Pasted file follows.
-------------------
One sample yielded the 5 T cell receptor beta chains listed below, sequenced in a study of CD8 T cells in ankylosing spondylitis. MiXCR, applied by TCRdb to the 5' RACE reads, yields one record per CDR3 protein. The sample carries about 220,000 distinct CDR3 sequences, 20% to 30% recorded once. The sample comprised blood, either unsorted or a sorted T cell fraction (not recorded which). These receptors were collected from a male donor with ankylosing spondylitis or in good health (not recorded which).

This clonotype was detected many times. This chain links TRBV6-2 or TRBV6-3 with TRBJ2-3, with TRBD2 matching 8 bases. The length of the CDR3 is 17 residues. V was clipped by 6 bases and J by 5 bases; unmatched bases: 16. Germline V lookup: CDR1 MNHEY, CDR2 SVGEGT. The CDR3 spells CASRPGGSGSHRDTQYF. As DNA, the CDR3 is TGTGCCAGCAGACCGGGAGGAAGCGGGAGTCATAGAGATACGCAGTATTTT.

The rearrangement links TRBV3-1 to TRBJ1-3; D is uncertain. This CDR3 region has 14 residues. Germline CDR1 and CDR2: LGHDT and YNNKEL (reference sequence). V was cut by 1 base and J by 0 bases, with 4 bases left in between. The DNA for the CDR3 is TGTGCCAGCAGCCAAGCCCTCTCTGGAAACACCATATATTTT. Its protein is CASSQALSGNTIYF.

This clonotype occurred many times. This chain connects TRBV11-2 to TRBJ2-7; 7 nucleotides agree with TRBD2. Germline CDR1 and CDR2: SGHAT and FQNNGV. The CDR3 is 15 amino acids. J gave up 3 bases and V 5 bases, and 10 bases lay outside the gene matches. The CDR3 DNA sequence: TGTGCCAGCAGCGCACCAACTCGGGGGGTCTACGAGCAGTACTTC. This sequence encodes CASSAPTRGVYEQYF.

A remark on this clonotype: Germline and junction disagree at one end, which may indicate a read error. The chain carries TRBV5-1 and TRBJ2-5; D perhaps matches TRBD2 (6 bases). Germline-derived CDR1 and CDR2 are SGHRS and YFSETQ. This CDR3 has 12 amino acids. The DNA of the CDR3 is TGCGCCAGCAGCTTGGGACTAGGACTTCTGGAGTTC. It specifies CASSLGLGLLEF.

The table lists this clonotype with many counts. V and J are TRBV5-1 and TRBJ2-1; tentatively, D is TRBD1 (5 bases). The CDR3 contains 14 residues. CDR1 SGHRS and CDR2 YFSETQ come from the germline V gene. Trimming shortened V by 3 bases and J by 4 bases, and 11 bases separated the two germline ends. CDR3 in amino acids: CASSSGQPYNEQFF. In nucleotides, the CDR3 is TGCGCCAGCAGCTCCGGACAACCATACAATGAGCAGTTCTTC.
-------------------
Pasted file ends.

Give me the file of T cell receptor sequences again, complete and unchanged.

One sample yielded the 5 T cell receptor beta chains listed below, sequenced in a study of CD8 T cells in ankylosing spondylitis. MiXCR, applied by TCRdb to the 5' RACE reads, yields one record per CDR3 protein. The sample carries about 220,000 distinct CDR3 sequences, 20% to 30% recorded once. The sample comprised blood, either unsorted or a sorted T cell fraction (not recorded which). These receptors were collected from a male donor with ankylosing spondylitis or in good health (not recorded which).

This clonotype was detected many times. This chain links TRBV6-2 or TRBV6-3 with TRBJ2-3, with TRBD2 matching 8 bases. The length of the CDR3 is 17 residues. V was clipped by 6 bases and J by 5 bases; unmatched bases: 16. Germline V lookup: CDR1 MNHEY, CDR2 SVGEGT. The CDR3 spells CASRPGGSGSHRDTQYF. As DNA, the CDR3 is TGTGCCAGCAGACCGGGAGGAAGCGGGAGTCATAGAGATACGCAGTATTTT.

The rearrangement links TRBV3-1 to TRBJ1-3; D is uncertain. This CDR3 region has 14 residues. Germline CDR1 and CDR2: LGHDT and YNNKEL (reference sequence). V was cut by 1 base and J by 0 bases, with 4 bases left in between. The DNA for the CDR3 is TGTGCCAGCAGCCAAGCCCTCTCTGGAAACACCATATATTTT. Its protein is CASSQALSGNTIYF.

This clonotype occurred many times. This chain connects TRBV11-2 to TRBJ2-7; 7 nucleotides agree with TRBD2. Germline CDR1 and CDR2: SGHAT and FQNNGV. The CDR3 is 15 amino acids. J gave up 3 bases and V 5 bases, and 10 bases lay outside the gene matches. The CDR3 DNA sequence: TGTGCCAGCAGCGCACCAACTCGGGGGGTCTACGAGCAGTACTTC. This sequence encodes CASSAPTRGVYEQYF.

A remark on this clonotype: Germline and junction disagree at one end, which may indicate a read error. The chain carries TRBV5-1 and TRBJ2-5; D perhaps matches TRBD2 (6 bases). Germline-derived CDR1 and CDR2 are SGHRS and YFSETQ. This CDR3 has 12 amino acids. The DNA of the CDR3 is TGCGCCAGCAGCTTGGGACTAGGACTTCTGGAGTTC. It specifies CASSLGLGLLEF.

The table lists this clonotype with many counts. V and J are TRBV5-1 and TRBJ2-1; tentatively, D is TRBD1 (5 bases). The CDR3 contains 14 residues. CDR1 SGHRS and CDR2 YFSETQ come from the germline V gene. Trimming shortened V by 3 bases and J by 4 bases, and 11 bases separated the two germline ends. CDR3 in amino acids: CASSSGQPYNEQFF. In nucleotides, the CDR3 is TGCGCCAGCAGCTCCGGACAACCATACAATGAGCAGTTCTTC.